President Wilson’s principal role vis-à-vis Austria-Hungary came with his role in breaking up the Habsburg Monarchy. On January 8, 1918, he presented his 14-Points as his principal contribution to the American postwar peace program. Point No. 10 proclaimed: “The people of Austria-Hungary, whose place among the nations we wish to see safeguarded and assured, should be accorded the freest opportunity to autonomous development.” Wishing to “safeguard” Austria-Hungary and granting autonomy to its peoples was a contradictory statement. Wilson’s academic experts in his advisory body “The Inquiry”—even though none of them was an expert on the Habsburg Monarchy—began advocating for the formation of the new nation states Czechoslovakia, Yugo-Slavia, and Poland in Central Europe.
Based on Wilson’s principle of “self-determination” and racialist thinking in the American government—and reinforced by strong ethnic Bohemian, Slovak, Polish, and South Slav lobbies in the U.S.—the Wilson administration advocated for homogenous national communities and willy-nilly accepted the break-up of the autocratic Habsburg Monarchy with its support of these new democratic nation states when they proclaimed their independence from the Habsburg Monarchy in October 1918. Wilson was no longer willing to mediate in the Habsburg lands, when Emperor Charles suggested a “federalist” solution late in the war.
President Wilson came to Europe to preside over the Paris Peace Conference. He was cheered wildly on his visits to Paris, Rome and London, but did not visit Vienna or Berlin, the capitals of the defeated powers. The “Inquiry” experts (usually relying on anti-Habsburg British expertise) served on the American Commission to Negotiate Peace in Paris and completed the dissolution of the Habsburg Monarchy with the drawing of new borders in Central Europe, not always responding to the argument of clear ethnic-linguistic borders. In the spring of 1919, an American Commission headed by the Harvard historian Archibald Cary Coolidge visited Vienna, supporting plebiscites in the drawing of the Austrian borders. Even though the Americans would have accepted the “Anschluss” (annexation) of the new German rump-state of Austria to Germany, the French and Austria’s neighbors were dead-set against it. Hence, the prohibition of “Anschluss” was written into the peace treaty with Austria signed in the Paris suburb on St. Germain.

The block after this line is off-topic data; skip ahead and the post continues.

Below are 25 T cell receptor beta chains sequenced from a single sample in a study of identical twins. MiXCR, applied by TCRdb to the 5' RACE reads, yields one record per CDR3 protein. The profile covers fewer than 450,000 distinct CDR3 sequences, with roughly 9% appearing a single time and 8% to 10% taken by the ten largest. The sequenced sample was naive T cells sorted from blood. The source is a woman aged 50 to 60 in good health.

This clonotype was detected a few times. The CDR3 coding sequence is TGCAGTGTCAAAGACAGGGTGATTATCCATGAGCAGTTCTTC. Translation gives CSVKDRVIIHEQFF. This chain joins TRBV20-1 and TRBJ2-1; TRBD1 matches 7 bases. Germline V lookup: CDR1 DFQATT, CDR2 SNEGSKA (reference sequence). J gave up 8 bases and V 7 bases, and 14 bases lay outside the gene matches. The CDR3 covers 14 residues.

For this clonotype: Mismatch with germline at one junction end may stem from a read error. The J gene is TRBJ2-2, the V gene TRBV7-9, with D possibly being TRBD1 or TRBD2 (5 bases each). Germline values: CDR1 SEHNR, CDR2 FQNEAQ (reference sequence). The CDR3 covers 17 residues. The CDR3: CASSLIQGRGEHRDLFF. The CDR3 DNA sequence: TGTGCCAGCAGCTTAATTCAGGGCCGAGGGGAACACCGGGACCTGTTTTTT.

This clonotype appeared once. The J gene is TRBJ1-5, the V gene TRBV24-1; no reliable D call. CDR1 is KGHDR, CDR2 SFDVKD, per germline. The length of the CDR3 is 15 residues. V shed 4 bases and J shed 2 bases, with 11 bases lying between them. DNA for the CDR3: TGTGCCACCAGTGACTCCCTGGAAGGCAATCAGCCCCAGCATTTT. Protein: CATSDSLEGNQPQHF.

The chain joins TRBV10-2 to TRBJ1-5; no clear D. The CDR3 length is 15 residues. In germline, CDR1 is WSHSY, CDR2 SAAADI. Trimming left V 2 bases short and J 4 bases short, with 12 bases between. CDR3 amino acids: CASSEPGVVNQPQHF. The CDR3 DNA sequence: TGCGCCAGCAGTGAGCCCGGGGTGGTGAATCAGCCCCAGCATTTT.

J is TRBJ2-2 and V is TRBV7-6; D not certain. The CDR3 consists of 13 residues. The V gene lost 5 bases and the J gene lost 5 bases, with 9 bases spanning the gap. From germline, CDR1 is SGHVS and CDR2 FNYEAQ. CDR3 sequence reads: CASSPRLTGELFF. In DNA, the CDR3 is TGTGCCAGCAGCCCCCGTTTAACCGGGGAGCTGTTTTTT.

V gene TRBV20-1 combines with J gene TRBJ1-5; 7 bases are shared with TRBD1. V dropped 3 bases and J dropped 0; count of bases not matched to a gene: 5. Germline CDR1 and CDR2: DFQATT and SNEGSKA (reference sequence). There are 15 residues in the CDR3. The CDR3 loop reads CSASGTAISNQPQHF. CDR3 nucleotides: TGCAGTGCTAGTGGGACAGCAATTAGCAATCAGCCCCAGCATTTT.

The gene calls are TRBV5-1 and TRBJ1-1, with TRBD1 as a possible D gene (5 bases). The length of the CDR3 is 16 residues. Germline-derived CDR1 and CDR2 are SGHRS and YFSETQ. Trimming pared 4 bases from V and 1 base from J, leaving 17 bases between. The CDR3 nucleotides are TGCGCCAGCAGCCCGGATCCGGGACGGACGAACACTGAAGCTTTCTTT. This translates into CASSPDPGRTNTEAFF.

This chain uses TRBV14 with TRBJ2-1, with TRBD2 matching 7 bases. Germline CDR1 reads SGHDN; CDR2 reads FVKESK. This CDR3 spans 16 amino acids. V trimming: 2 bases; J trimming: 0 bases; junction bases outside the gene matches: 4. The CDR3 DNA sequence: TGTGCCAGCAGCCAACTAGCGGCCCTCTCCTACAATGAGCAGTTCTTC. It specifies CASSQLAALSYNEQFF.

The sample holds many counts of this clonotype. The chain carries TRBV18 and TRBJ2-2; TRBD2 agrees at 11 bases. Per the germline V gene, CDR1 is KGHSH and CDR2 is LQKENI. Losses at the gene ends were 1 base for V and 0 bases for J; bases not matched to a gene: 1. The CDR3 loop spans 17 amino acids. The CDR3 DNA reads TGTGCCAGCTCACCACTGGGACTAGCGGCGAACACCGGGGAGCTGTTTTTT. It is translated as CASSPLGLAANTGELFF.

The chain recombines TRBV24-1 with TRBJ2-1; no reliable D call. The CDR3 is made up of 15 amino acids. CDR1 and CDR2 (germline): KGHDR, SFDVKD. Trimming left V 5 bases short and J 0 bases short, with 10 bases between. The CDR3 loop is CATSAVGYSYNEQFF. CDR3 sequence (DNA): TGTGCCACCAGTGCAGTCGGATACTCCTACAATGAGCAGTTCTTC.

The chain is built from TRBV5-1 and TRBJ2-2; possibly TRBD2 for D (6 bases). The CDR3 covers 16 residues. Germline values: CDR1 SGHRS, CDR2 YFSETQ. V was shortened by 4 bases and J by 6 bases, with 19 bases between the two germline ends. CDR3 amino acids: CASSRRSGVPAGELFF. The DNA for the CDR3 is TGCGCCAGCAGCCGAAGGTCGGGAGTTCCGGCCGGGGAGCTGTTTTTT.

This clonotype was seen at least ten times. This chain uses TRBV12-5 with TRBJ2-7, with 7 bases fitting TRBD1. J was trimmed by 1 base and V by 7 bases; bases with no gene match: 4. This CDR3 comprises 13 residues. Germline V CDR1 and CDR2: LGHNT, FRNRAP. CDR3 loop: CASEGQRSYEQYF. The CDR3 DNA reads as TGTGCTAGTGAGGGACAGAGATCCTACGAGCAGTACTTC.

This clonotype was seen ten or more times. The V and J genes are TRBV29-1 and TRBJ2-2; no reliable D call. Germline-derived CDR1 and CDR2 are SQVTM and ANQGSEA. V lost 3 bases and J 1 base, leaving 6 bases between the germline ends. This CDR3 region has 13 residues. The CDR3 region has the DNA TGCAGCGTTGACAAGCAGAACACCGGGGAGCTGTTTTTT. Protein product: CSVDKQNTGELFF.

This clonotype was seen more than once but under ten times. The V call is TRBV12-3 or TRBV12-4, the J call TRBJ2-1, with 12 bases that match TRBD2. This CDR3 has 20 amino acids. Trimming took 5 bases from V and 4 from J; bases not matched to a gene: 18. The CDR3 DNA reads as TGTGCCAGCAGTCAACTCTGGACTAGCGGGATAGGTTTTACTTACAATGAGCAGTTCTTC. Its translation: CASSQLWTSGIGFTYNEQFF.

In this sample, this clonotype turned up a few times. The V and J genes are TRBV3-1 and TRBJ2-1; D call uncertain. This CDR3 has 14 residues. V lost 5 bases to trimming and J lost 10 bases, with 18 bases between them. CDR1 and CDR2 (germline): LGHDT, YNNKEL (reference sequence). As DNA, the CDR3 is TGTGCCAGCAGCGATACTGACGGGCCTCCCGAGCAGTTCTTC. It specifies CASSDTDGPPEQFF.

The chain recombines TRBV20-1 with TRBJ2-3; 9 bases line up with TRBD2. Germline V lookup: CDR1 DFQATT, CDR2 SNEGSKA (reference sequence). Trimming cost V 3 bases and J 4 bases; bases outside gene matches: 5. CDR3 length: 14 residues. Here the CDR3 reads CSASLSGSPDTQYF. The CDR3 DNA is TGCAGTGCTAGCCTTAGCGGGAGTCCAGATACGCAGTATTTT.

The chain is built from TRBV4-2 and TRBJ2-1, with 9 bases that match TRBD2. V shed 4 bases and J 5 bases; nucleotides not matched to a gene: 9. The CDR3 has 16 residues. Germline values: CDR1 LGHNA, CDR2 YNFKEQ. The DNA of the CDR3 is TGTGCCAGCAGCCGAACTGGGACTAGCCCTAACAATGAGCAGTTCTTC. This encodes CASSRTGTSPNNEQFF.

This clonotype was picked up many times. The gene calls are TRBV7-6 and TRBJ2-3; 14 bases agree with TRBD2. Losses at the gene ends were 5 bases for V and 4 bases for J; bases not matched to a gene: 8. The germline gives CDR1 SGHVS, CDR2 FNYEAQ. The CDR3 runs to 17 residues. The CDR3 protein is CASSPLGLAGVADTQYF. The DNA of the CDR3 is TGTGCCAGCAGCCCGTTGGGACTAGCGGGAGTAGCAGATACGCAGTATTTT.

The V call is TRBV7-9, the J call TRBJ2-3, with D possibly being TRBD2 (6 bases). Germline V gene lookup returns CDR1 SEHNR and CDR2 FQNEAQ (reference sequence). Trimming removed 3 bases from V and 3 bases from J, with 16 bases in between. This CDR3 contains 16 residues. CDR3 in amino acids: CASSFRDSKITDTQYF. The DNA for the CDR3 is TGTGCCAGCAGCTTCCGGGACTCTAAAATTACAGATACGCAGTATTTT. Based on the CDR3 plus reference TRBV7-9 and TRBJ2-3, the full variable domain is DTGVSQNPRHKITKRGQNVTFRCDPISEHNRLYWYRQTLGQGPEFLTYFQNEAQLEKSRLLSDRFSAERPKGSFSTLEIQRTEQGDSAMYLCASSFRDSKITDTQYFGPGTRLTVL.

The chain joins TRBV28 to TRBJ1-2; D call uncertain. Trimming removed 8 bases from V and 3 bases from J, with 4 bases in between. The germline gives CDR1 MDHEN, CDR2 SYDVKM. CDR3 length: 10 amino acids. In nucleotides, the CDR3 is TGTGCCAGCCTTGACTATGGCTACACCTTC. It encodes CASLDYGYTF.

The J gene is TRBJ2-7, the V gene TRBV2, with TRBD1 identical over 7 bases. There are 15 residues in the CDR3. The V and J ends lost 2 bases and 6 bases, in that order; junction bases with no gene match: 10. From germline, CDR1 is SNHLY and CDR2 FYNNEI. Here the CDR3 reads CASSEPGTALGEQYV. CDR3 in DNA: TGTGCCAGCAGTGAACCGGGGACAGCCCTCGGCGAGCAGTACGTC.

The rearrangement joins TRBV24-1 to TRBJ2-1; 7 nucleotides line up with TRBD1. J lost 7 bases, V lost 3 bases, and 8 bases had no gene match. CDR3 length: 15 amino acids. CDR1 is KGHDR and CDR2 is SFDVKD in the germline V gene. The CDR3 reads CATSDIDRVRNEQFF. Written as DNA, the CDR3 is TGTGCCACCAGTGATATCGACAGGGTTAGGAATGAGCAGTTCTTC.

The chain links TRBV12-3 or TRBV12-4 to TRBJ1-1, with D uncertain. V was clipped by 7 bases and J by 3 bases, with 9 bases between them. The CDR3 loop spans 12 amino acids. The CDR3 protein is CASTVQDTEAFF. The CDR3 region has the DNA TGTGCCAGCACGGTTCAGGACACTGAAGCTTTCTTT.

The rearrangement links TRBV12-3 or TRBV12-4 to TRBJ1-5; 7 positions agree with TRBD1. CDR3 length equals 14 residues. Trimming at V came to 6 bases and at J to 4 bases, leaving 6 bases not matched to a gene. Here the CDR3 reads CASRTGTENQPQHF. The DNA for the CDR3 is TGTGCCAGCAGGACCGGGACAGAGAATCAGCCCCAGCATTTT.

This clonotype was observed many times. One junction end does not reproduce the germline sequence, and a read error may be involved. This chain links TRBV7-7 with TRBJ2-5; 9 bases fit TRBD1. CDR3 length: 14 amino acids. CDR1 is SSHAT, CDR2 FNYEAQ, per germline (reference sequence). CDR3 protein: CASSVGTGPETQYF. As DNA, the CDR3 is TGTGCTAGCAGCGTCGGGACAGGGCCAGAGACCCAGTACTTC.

Source: Nicole M .Phelps, U.S.-Habsburg Relations from 1815 to the Paris Peace Conference. Cambridge: Cambridge UP, 2013.
President Woodrow Wilson.
Library of Congress